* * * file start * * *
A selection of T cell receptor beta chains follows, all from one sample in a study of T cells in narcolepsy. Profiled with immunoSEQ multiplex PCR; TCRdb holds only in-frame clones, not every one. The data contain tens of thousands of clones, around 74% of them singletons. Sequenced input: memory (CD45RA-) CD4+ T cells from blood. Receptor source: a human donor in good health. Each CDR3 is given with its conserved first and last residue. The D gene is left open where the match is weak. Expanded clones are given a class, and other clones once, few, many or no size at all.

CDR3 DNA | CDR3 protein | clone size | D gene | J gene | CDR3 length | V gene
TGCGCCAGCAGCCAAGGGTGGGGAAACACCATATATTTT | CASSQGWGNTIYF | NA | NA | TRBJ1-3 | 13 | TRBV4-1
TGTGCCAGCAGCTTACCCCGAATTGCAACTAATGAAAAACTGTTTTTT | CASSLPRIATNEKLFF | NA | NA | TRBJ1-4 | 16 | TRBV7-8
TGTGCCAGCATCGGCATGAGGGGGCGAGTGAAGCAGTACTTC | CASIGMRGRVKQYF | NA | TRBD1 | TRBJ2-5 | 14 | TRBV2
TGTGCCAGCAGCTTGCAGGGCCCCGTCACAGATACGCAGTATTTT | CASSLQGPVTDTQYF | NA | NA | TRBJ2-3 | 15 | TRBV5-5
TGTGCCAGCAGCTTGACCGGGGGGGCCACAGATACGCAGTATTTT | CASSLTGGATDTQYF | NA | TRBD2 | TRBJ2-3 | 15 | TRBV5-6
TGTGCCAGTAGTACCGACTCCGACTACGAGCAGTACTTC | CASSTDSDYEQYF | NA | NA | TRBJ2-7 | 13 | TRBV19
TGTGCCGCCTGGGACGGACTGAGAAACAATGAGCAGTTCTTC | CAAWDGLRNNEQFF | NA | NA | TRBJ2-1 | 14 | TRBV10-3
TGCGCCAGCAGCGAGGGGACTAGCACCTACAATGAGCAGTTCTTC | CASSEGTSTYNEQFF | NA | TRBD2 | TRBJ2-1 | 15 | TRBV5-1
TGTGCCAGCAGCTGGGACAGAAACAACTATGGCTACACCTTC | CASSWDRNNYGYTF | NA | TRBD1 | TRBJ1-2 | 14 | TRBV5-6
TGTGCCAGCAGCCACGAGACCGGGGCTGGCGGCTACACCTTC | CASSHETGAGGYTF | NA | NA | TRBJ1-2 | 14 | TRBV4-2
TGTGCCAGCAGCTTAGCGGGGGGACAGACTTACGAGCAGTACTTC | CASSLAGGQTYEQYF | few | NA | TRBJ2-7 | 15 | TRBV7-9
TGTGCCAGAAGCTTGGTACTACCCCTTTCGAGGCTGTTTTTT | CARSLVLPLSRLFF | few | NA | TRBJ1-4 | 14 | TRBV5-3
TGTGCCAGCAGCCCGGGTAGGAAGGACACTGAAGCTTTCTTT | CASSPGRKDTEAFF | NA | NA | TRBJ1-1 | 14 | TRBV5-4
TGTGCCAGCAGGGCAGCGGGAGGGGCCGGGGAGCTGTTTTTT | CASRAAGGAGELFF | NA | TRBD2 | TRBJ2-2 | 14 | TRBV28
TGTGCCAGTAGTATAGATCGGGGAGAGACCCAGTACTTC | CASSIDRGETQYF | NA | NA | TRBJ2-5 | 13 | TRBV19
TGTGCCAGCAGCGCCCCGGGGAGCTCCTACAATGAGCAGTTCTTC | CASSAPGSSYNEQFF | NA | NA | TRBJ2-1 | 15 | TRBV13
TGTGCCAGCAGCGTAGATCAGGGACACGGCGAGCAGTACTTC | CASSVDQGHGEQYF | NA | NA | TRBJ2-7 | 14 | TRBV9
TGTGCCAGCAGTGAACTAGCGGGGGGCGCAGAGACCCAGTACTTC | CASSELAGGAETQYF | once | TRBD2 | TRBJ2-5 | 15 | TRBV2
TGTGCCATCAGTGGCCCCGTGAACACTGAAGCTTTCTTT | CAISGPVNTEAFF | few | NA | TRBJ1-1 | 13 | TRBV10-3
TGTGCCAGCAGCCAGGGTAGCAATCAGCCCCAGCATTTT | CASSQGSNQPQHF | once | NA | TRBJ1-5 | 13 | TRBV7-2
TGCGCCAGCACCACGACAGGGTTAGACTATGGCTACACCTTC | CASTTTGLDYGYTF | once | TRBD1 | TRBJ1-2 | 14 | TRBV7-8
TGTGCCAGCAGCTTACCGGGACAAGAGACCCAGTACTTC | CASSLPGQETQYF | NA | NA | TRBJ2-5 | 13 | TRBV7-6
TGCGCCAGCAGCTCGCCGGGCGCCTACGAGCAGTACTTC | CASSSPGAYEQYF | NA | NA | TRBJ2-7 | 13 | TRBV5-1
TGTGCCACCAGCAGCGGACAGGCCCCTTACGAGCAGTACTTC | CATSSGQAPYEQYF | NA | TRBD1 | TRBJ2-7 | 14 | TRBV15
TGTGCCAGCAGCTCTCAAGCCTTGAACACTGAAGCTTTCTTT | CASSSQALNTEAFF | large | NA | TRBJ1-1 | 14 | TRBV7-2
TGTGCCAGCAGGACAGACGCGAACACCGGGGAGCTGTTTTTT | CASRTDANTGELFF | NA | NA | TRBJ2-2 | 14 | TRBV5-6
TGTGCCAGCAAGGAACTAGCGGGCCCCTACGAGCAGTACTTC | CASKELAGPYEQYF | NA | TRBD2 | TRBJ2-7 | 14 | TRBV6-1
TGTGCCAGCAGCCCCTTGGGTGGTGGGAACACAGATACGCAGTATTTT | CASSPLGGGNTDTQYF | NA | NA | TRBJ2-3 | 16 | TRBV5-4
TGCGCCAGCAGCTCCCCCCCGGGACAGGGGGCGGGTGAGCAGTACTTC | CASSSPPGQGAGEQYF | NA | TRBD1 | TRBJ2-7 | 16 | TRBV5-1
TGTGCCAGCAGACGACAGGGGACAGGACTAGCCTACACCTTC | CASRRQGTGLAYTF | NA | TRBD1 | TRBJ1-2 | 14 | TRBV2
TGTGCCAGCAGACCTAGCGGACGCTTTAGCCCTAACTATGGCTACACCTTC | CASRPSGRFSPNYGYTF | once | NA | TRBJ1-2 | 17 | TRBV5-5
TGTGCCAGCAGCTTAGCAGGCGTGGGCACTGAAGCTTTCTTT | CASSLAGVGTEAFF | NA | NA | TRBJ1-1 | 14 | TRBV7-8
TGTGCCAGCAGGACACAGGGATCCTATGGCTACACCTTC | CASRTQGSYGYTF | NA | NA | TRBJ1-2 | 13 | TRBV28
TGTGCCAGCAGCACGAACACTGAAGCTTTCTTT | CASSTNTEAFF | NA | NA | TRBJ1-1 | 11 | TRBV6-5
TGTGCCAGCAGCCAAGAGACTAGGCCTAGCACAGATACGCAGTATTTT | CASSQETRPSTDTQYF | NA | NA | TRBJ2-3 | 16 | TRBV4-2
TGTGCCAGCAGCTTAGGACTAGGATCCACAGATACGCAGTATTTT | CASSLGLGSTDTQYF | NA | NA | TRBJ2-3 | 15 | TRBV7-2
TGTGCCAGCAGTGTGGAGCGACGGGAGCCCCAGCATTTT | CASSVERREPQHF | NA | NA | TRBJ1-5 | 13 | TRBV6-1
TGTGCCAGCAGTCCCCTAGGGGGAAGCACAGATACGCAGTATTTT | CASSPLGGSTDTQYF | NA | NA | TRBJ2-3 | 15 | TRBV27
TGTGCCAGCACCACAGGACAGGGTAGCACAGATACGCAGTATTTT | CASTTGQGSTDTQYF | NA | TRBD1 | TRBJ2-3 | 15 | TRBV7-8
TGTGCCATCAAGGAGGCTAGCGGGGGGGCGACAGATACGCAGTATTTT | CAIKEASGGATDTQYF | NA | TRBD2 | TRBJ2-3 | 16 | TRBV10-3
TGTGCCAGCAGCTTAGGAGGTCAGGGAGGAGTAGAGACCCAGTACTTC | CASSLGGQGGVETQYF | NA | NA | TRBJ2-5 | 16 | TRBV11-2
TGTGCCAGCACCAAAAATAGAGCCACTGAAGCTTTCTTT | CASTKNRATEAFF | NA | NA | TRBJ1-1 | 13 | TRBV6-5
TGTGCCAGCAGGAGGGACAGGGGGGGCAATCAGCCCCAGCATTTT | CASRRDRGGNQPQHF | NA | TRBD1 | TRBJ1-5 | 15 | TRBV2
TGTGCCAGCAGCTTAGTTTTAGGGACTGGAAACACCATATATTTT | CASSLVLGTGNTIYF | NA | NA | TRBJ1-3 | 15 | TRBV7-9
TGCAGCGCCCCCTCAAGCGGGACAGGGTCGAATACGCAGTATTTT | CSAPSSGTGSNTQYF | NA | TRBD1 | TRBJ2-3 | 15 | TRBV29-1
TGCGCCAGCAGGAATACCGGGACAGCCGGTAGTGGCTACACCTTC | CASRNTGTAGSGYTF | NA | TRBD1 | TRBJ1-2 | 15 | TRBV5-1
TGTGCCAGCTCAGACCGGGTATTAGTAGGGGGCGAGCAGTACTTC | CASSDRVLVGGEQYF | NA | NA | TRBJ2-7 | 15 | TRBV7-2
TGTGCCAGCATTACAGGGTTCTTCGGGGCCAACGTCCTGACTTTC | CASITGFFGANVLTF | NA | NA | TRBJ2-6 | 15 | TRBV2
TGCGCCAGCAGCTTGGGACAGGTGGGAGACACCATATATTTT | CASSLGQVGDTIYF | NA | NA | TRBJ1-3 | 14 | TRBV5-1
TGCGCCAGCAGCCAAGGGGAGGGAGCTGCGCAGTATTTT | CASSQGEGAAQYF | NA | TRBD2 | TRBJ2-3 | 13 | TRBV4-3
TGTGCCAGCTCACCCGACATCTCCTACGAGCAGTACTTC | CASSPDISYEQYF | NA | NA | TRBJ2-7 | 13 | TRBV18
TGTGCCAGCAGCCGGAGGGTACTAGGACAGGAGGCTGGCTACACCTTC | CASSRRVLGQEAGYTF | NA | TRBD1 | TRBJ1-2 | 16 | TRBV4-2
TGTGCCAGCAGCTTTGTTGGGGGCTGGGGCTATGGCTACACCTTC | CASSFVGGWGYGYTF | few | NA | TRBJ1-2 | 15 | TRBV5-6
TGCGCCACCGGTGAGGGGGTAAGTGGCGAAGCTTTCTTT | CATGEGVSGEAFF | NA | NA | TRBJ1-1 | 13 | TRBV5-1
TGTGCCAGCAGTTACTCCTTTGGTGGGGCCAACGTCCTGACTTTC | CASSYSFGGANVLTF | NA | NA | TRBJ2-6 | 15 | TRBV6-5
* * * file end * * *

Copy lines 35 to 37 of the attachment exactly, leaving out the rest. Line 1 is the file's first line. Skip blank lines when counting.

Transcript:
TGTGCCAGCAGGACACAGGGATCCTATGGCTACACCTTC | CASRTQGSYGYTF | NA | NA | TRBJ1-2 | 13 | TRBV28
TGTGCCAGCAGCACGAACACTGAAGCTTTCTTT | CASSTNTEAFF | NA | NA | TRBJ1-1 | 11 | TRBV6-5
TGTGCCAGCAGCCAAGAGACTAGGCCTAGCACAGATACGCAGTATTTT | CASSQETRPSTDTQYF | NA | NA | TRBJ2-3 | 16 | TRBV4-2